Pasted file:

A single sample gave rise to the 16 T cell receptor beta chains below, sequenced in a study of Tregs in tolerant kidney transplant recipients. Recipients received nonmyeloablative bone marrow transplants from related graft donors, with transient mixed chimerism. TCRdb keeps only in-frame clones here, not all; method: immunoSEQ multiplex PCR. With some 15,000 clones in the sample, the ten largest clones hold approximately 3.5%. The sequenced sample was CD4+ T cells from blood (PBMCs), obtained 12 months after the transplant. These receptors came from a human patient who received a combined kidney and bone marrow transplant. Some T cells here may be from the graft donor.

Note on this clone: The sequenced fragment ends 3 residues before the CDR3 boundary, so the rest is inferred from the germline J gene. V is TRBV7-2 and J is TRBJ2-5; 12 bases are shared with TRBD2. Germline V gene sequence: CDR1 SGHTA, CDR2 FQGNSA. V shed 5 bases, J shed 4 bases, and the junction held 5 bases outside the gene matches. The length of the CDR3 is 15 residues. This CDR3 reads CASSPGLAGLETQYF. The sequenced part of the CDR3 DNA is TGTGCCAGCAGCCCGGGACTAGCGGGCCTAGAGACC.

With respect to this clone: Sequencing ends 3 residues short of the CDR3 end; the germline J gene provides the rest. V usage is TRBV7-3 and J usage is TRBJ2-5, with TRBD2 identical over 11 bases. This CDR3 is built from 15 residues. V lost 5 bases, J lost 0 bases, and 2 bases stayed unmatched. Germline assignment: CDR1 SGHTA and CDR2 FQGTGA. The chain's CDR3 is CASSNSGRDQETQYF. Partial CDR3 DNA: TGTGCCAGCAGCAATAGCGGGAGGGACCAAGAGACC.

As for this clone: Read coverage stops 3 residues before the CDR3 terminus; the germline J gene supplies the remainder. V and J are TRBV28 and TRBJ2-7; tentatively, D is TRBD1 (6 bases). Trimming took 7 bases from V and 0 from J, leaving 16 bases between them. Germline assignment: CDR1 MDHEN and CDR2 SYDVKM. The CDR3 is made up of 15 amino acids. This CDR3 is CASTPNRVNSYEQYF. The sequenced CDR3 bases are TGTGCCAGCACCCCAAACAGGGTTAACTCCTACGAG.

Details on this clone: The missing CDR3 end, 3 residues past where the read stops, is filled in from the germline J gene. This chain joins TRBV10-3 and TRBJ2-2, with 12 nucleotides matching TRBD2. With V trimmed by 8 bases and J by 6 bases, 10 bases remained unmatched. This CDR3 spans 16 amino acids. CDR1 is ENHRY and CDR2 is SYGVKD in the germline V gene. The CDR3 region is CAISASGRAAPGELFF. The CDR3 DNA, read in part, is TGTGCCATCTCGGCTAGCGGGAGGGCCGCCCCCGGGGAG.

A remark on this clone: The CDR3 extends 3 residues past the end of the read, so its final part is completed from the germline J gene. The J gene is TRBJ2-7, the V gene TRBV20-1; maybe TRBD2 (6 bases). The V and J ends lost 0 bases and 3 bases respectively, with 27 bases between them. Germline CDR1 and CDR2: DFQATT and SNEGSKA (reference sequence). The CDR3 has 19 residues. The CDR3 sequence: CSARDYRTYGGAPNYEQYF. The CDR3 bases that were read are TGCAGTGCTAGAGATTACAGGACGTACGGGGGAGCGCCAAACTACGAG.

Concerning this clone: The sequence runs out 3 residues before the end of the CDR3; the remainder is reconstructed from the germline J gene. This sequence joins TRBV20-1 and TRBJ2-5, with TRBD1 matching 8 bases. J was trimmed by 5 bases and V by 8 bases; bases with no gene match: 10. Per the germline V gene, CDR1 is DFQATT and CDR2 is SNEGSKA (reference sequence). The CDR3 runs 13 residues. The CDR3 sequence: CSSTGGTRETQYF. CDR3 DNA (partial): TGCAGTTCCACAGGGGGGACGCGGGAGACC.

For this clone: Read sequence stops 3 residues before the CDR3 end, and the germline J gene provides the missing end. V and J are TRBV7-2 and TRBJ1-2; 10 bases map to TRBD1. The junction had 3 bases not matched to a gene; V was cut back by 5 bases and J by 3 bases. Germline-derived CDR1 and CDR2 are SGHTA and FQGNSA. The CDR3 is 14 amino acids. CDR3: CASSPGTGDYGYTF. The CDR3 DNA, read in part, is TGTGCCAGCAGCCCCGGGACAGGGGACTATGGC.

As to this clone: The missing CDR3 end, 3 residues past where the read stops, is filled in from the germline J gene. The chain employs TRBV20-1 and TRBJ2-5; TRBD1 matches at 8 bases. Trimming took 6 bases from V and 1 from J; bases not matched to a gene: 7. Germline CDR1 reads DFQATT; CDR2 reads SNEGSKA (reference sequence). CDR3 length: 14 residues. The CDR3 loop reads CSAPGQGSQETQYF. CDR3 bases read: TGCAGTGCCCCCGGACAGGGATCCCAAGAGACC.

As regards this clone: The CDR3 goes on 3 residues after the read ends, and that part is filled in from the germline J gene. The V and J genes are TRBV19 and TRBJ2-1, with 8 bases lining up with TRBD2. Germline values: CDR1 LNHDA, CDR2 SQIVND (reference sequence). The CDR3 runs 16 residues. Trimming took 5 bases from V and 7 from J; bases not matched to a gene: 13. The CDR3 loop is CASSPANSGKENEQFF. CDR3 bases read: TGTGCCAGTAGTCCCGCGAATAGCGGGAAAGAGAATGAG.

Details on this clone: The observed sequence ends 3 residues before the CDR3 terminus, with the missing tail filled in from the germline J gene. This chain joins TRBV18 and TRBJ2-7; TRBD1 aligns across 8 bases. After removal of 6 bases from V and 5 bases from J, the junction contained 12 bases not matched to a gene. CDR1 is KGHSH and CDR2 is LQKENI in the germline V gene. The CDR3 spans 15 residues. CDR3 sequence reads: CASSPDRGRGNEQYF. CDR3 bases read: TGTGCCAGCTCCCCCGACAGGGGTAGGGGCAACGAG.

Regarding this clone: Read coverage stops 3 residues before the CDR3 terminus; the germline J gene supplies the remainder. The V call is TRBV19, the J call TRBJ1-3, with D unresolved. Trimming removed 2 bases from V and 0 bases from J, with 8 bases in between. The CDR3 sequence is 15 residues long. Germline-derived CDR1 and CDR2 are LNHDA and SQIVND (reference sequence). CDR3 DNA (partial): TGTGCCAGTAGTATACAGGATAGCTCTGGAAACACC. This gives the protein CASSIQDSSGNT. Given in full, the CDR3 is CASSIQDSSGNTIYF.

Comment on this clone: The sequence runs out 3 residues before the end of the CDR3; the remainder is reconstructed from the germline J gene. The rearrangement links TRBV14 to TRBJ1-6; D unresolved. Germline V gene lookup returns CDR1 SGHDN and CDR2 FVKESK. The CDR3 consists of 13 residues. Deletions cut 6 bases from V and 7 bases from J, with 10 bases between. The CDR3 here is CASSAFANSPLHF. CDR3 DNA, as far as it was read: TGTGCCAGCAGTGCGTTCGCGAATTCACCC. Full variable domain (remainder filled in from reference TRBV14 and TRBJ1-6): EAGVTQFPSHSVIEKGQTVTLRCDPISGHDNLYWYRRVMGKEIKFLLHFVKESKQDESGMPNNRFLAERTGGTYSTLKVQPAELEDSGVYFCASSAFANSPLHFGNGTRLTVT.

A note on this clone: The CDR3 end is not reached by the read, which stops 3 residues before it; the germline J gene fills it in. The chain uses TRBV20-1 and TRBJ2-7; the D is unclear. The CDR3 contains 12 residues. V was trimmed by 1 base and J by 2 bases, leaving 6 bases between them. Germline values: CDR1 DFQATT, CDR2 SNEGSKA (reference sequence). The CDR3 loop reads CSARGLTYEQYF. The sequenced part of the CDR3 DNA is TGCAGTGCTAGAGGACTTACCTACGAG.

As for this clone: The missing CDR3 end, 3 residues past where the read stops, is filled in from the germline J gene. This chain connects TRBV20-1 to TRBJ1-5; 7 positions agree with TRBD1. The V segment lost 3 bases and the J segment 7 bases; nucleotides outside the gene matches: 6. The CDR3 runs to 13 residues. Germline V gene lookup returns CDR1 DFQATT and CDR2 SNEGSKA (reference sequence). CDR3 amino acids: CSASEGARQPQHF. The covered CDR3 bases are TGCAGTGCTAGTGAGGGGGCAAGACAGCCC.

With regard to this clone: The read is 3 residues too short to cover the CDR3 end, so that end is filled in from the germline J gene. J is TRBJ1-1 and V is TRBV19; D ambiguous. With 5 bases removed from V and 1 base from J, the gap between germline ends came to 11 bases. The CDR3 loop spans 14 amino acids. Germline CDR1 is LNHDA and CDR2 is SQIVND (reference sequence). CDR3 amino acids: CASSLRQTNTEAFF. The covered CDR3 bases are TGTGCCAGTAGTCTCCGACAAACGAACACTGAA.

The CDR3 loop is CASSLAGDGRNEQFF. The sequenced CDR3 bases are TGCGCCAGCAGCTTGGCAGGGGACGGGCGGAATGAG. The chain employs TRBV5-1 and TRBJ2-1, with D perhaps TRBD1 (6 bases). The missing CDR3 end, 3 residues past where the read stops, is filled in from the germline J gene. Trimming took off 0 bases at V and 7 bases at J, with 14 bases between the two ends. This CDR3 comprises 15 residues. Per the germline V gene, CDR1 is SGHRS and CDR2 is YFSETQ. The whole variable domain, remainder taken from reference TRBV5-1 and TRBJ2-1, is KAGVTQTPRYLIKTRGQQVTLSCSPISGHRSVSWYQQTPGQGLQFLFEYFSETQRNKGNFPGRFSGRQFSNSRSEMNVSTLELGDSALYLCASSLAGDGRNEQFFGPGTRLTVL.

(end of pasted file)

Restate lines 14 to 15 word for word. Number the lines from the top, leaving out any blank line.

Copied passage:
A note on this clone: The CDR3 end is not reached by the read, which stops 3 residues before it; the germline J gene fills it in. The chain uses TRBV20-1 and TRBJ2-7; the D is unclear. The CDR3 contains 12 residues. V was trimmed by 1 base and J by 2 bases, leaving 6 bases between them. Germline values: CDR1 DFQATT, CDR2 SNEGSKA (reference sequence). The CDR3 loop reads CSARGLTYEQYF. The sequenced part of the CDR3 DNA is TGCAGTGCTAGAGGACTTACCTACGAG.

As for this clone: The missing CDR3 end, 3 residues past where the read stops, is filled in from the germline J gene. This chain connects TRBV20-1 to TRBJ1-5; 7 positions agree with TRBD1. The V segment lost 3 bases and the J segment 7 bases; nucleotides outside the gene matches: 6. The CDR3 runs to 13 residues. Germline V gene lookup returns CDR1 DFQATT and CDR2 SNEGSKA (reference sequence). CDR3 amino acids: CSASEGARQPQHF. The covered CDR3 bases are TGCAGTGCTAGTGAGGGGGCAAGACAGCCC.